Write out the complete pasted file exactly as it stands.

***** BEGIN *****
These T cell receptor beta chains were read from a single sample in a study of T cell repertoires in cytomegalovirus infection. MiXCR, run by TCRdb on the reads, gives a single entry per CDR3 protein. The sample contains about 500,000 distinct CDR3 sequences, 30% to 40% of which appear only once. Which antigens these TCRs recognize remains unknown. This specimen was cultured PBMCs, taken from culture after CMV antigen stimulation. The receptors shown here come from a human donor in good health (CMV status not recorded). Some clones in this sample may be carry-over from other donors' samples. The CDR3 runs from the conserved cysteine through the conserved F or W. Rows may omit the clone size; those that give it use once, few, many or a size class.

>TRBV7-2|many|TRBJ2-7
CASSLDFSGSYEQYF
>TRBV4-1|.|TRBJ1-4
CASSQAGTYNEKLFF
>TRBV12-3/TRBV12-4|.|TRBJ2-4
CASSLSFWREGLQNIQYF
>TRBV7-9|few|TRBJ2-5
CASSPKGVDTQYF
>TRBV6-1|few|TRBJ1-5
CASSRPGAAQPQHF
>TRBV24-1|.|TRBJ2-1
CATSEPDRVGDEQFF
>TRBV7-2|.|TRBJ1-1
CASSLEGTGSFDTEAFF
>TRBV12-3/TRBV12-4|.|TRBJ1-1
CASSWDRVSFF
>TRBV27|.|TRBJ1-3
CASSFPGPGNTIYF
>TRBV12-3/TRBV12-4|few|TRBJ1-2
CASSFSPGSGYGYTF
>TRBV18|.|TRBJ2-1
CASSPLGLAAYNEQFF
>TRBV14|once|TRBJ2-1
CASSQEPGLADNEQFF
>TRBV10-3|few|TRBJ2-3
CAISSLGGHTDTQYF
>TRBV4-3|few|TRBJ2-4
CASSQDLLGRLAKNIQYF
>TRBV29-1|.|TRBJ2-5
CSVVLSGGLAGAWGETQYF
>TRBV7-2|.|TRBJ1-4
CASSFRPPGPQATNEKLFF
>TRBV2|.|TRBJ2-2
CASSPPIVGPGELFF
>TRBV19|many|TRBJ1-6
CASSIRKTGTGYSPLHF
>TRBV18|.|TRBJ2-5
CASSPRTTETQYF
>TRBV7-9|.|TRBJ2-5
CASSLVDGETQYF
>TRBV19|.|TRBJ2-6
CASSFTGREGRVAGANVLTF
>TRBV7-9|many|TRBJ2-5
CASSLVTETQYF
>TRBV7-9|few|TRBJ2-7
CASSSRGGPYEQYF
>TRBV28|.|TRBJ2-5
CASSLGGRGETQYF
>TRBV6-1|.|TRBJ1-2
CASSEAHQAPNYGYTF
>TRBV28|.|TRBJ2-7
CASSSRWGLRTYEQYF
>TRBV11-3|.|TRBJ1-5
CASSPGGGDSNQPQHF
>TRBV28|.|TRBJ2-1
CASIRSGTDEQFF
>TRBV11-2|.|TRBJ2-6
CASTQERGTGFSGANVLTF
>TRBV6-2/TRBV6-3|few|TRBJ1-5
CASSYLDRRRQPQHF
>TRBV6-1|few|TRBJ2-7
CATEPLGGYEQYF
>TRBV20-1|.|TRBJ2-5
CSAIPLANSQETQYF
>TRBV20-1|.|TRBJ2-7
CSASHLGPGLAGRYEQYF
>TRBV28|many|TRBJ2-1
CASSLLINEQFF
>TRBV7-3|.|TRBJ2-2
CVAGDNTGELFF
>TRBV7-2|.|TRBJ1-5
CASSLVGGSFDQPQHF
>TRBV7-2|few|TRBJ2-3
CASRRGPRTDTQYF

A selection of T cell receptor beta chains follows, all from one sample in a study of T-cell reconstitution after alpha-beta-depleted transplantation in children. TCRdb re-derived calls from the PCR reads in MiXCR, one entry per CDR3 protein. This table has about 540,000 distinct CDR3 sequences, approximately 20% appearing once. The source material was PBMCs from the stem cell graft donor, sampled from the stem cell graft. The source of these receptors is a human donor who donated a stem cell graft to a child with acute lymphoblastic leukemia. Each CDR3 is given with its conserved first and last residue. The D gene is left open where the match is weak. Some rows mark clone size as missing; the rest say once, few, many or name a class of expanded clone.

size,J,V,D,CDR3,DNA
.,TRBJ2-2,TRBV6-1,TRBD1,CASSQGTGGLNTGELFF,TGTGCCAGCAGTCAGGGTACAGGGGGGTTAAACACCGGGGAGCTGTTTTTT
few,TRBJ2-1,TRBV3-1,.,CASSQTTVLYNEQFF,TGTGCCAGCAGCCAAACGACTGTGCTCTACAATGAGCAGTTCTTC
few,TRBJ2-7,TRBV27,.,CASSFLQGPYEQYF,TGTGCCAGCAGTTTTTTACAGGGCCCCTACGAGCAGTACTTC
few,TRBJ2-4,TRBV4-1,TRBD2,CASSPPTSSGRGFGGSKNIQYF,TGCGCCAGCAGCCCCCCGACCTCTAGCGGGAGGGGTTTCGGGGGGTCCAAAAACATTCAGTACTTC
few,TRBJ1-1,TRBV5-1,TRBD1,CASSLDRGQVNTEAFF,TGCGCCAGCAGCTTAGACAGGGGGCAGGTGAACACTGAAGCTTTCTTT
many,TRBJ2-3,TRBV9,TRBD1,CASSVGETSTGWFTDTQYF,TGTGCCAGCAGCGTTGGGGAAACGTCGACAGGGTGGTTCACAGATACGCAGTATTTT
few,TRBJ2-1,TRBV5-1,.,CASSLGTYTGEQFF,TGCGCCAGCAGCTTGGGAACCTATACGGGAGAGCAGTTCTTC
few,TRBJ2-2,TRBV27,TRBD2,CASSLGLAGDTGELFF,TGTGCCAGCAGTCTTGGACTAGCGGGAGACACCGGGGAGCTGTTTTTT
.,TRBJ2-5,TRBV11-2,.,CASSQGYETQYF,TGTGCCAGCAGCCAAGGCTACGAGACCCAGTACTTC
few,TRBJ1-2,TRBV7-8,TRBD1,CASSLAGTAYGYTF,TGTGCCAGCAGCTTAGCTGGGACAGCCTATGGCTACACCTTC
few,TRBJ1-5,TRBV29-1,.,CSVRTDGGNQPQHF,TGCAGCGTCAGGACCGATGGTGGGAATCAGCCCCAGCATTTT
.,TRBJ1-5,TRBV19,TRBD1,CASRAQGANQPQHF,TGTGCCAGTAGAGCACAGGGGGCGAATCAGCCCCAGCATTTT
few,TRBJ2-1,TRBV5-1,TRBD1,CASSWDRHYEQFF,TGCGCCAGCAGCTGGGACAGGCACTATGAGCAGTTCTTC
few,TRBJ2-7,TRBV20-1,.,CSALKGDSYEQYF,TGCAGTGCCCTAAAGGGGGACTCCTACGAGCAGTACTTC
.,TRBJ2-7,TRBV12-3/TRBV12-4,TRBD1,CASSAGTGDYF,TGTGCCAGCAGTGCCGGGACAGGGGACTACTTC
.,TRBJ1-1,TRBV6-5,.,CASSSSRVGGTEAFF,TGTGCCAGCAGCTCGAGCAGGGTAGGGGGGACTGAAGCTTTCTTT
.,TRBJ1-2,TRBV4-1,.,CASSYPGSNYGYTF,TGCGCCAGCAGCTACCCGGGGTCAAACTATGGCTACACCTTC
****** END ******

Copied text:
These T cell receptor beta chains were read from a single sample in a study of T cell repertoires in cytomegalovirus infection. MiXCR, run by TCRdb on the reads, gives a single entry per CDR3 protein. The sample contains about 500,000 distinct CDR3 sequences, 30% to 40% of which appear only once. Which antigens these TCRs recognize remains unknown. This specimen was cultured PBMCs, taken from culture after CMV antigen stimulation. The receptors shown here come from a human donor in good health (CMV status not recorded). Some clones in this sample may be carry-over from other donors' samples. The CDR3 runs from the conserved cysteine through the conserved F or W. Rows may omit the clone size; those that give it use once, few, many or a size class.

>TRBV7-2|many|TRBJ2-7
CASSLDFSGSYEQYF
>TRBV4-1|.|TRBJ1-4
CASSQAGTYNEKLFF
>TRBV12-3/TRBV12-4|.|TRBJ2-4
CASSLSFWREGLQNIQYF
>TRBV7-9|few|TRBJ2-5
CASSPKGVDTQYF
>TRBV6-1|few|TRBJ1-5
CASSRPGAAQPQHF
>TRBV24-1|.|TRBJ2-1
CATSEPDRVGDEQFF
>TRBV7-2|.|TRBJ1-1
CASSLEGTGSFDTEAFF
>TRBV12-3/TRBV12-4|.|TRBJ1-1
CASSWDRVSFF
>TRBV27|.|TRBJ1-3
CASSFPGPGNTIYF
>TRBV12-3/TRBV12-4|few|TRBJ1-2
CASSFSPGSGYGYTF
>TRBV18|.|TRBJ2-1
CASSPLGLAAYNEQFF
>TRBV14|once|TRBJ2-1
CASSQEPGLADNEQFF
>TRBV10-3|few|TRBJ2-3
CAISSLGGHTDTQYF
>TRBV4-3|few|TRBJ2-4
CASSQDLLGRLAKNIQYF
>TRBV29-1|.|TRBJ2-5
CSVVLSGGLAGAWGETQYF
>TRBV7-2|.|TRBJ1-4
CASSFRPPGPQATNEKLFF
>TRBV2|.|TRBJ2-2
CASSPPIVGPGELFF
>TRBV19|many|TRBJ1-6
CASSIRKTGTGYSPLHF
>TRBV18|.|TRBJ2-5
CASSPRTTETQYF
>TRBV7-9|.|TRBJ2-5
CASSLVDGETQYF
>TRBV19|.|TRBJ2-6
CASSFTGREGRVAGANVLTF
>TRBV7-9|many|TRBJ2-5
CASSLVTETQYF
>TRBV7-9|few|TRBJ2-7
CASSSRGGPYEQYF
>TRBV28|.|TRBJ2-5
CASSLGGRGETQYF
>TRBV6-1|.|TRBJ1-2
CASSEAHQAPNYGYTF
>TRBV28|.|TRBJ2-7
CASSSRWGLRTYEQYF
>TRBV11-3|.|TRBJ1-5
CASSPGGGDSNQPQHF
>TRBV28|.|TRBJ2-1
CASIRSGTDEQFF
>TRBV11-2|.|TRBJ2-6
CASTQERGTGFSGANVLTF
>TRBV6-2/TRBV6-3|few|TRBJ1-5
CASSYLDRRRQPQHF
>TRBV6-1|few|TRBJ2-7
CATEPLGGYEQYF
>TRBV20-1|.|TRBJ2-5
CSAIPLANSQETQYF
>TRBV20-1|.|TRBJ2-7
CSASHLGPGLAGRYEQYF
>TRBV28|many|TRBJ2-1
CASSLLINEQFF
>TRBV7-3|.|TRBJ2-2
CVAGDNTGELFF
>TRBV7-2|.|TRBJ1-5
CASSLVGGSFDQPQHF
>TRBV7-2|few|TRBJ2-3
CASRRGPRTDTQYF

A selection of T cell receptor beta chains follows, all from one sample in a study of T-cell reconstitution after alpha-beta-depleted transplantation in children. TCRdb re-derived calls from the PCR reads in MiXCR, one entry per CDR3 protein. This table has about 540,000 distinct CDR3 sequences, approximately 20% appearing once. The source material was PBMCs from the stem cell graft donor, sampled from the stem cell graft. The source of these receptors is a human donor who donated a stem cell graft to a child with acute lymphoblastic leukemia. Each CDR3 is given with its conserved first and last residue. The D gene is left open where the match is weak. Some rows mark clone size as missing; the rest say once, few, many or name a class of expanded clone.

size,J,V,D,CDR3,DNA
.,TRBJ2-2,TRBV6-1,TRBD1,CASSQGTGGLNTGELFF,TGTGCCAGCAGTCAGGGTACAGGGGGGTTAAACACCGGGGAGCTGTTTTTT
few,TRBJ2-1,TRBV3-1,.,CASSQTTVLYNEQFF,TGTGCCAGCAGCCAAACGACTGTGCTCTACAATGAGCAGTTCTTC
few,TRBJ2-7,TRBV27,.,CASSFLQGPYEQYF,TGTGCCAGCAGTTTTTTACAGGGCCCCTACGAGCAGTACTTC
few,TRBJ2-4,TRBV4-1,TRBD2,CASSPPTSSGRGFGGSKNIQYF,TGCGCCAGCAGCCCCCCGACCTCTAGCGGGAGGGGTTTCGGGGGGTCCAAAAACATTCAGTACTTC
few,TRBJ1-1,TRBV5-1,TRBD1,CASSLDRGQVNTEAFF,TGCGCCAGCAGCTTAGACAGGGGGCAGGTGAACACTGAAGCTTTCTTT
many,TRBJ2-3,TRBV9,TRBD1,CASSVGETSTGWFTDTQYF,TGTGCCAGCAGCGTTGGGGAAACGTCGACAGGGTGGTTCACAGATACGCAGTATTTT
few,TRBJ2-1,TRBV5-1,.,CASSLGTYTGEQFF,TGCGCCAGCAGCTTGGGAACCTATACGGGAGAGCAGTTCTTC
few,TRBJ2-2,TRBV27,TRBD2,CASSLGLAGDTGELFF,TGTGCCAGCAGTCTTGGACTAGCGGGAGACACCGGGGAGCTGTTTTTT
.,TRBJ2-5,TRBV11-2,.,CASSQGYETQYF,TGTGCCAGCAGCCAAGGCTACGAGACCCAGTACTTC
few,TRBJ1-2,TRBV7-8,TRBD1,CASSLAGTAYGYTF,TGTGCCAGCAGCTTAGCTGGGACAGCCTATGGCTACACCTTC
few,TRBJ1-5,TRBV29-1,.,CSVRTDGGNQPQHF,TGCAGCGTCAGGACCGATGGTGGGAATCAGCCCCAGCATTTT
.,TRBJ1-5,TRBV19,TRBD1,CASRAQGANQPQHF,TGTGCCAGTAGAGCACAGGGGGCGAATCAGCCCCAGCATTTT
few,TRBJ2-1,TRBV5-1,TRBD1,CASSWDRHYEQFF,TGCGCCAGCAGCTGGGACAGGCACTATGAGCAGTTCTTC
few,TRBJ2-7,TRBV20-1,.,CSALKGDSYEQYF,TGCAGTGCCCTAAAGGGGGACTCCTACGAGCAGTACTTC
.,TRBJ2-7,TRBV12-3/TRBV12-4,TRBD1,CASSAGTGDYF,TGTGCCAGCAGTGCCGGGACAGGGGACTACTTC
.,TRBJ1-1,TRBV6-5,.,CASSSSRVGGTEAFF,TGTGCCAGCAGCTCGAGCAGGGTAGGGGGGACTGAAGCTTTCTTT
.,TRBJ1-2,TRBV4-1,.,CASSYPGSNYGYTF,TGCGCCAGCAGCTACCCGGGGTCAAACTATGGCTACACCTTC